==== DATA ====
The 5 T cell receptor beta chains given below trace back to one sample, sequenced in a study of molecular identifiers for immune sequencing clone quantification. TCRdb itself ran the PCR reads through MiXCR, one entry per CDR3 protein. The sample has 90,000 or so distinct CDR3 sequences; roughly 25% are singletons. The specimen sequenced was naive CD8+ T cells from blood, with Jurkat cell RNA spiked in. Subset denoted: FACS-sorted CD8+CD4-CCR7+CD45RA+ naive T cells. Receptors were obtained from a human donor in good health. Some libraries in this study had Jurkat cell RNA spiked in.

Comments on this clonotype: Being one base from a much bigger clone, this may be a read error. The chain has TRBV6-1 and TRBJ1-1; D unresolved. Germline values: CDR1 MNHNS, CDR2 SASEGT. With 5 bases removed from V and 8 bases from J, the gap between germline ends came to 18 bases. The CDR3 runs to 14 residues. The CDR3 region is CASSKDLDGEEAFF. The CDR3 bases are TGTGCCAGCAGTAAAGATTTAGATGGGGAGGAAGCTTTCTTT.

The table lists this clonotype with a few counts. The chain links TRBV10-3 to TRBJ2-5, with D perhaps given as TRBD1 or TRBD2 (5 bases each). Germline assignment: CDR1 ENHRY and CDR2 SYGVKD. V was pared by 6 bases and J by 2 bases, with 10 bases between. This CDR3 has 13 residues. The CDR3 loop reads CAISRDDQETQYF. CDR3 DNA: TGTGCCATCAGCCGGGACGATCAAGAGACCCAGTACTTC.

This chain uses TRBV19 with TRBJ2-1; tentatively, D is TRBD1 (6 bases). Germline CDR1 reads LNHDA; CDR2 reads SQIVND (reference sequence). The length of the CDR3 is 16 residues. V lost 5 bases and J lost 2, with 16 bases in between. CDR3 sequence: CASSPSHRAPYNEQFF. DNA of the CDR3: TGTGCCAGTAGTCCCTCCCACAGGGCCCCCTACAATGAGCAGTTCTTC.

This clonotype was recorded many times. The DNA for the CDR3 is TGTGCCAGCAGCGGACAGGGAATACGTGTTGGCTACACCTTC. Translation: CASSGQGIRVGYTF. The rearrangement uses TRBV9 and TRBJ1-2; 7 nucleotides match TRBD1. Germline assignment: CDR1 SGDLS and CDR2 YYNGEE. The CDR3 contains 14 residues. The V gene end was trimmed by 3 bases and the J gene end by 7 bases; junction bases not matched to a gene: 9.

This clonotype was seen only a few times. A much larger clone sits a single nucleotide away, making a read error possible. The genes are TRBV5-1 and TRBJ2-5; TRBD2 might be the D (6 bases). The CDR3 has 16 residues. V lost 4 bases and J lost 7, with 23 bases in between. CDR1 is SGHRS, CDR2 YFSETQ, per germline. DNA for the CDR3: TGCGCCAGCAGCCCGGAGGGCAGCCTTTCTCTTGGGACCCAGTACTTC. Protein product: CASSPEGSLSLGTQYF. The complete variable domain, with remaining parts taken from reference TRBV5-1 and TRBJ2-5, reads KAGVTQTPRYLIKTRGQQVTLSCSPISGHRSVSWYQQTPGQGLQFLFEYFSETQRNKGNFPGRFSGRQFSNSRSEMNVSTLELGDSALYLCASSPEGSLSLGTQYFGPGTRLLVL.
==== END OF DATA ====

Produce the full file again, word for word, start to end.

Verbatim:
The 5 T cell receptor beta chains given below trace back to one sample, sequenced in a study of molecular identifiers for immune sequencing clone quantification. TCRdb itself ran the PCR reads through MiXCR, one entry per CDR3 protein. The sample has 90,000 or so distinct CDR3 sequences; roughly 25% are singletons. The specimen sequenced was naive CD8+ T cells from blood, with Jurkat cell RNA spiked in. Subset denoted: FACS-sorted CD8+CD4-CCR7+CD45RA+ naive T cells. Receptors were obtained from a human donor in good health. Some libraries in this study had Jurkat cell RNA spiked in.

Comments on this clonotype: Being one base from a much bigger clone, this may be a read error. The chain has TRBV6-1 and TRBJ1-1; D unresolved. Germline values: CDR1 MNHNS, CDR2 SASEGT. With 5 bases removed from V and 8 bases from J, the gap between germline ends came to 18 bases. The CDR3 runs to 14 residues. The CDR3 region is CASSKDLDGEEAFF. The CDR3 bases are TGTGCCAGCAGTAAAGATTTAGATGGGGAGGAAGCTTTCTTT.

The table lists this clonotype with a few counts. The chain links TRBV10-3 to TRBJ2-5, with D perhaps given as TRBD1 or TRBD2 (5 bases each). Germline assignment: CDR1 ENHRY and CDR2 SYGVKD. V was pared by 6 bases and J by 2 bases, with 10 bases between. This CDR3 has 13 residues. The CDR3 loop reads CAISRDDQETQYF. CDR3 DNA: TGTGCCATCAGCCGGGACGATCAAGAGACCCAGTACTTC.

This chain uses TRBV19 with TRBJ2-1; tentatively, D is TRBD1 (6 bases). Germline CDR1 reads LNHDA; CDR2 reads SQIVND (reference sequence). The length of the CDR3 is 16 residues. V lost 5 bases and J lost 2, with 16 bases in between. CDR3 sequence: CASSPSHRAPYNEQFF. DNA of the CDR3: TGTGCCAGTAGTCCCTCCCACAGGGCCCCCTACAATGAGCAGTTCTTC.

This clonotype was recorded many times. The DNA for the CDR3 is TGTGCCAGCAGCGGACAGGGAATACGTGTTGGCTACACCTTC. Translation: CASSGQGIRVGYTF. The rearrangement uses TRBV9 and TRBJ1-2; 7 nucleotides match TRBD1. Germline assignment: CDR1 SGDLS and CDR2 YYNGEE. The CDR3 contains 14 residues. The V gene end was trimmed by 3 bases and the J gene end by 7 bases; junction bases not matched to a gene: 9.

This clonotype was seen only a few times. A much larger clone sits a single nucleotide away, making a read error possible. The genes are TRBV5-1 and TRBJ2-5; TRBD2 might be the D (6 bases). The CDR3 has 16 residues. V lost 4 bases and J lost 7, with 23 bases in between. CDR1 is SGHRS, CDR2 YFSETQ, per germline. DNA for the CDR3: TGCGCCAGCAGCCCGGAGGGCAGCCTTTCTCTTGGGACCCAGTACTTC. Protein product: CASSPEGSLSLGTQYF. The complete variable domain, with remaining parts taken from reference TRBV5-1 and TRBJ2-5, reads KAGVTQTPRYLIKTRGQQVTLSCSPISGHRSVSWYQQTPGQGLQFLFEYFSETQRNKGNFPGRFSGRQFSNSRSEMNVSTLELGDSALYLCASSPEGSLSLGTQYFGPGTRLLVL.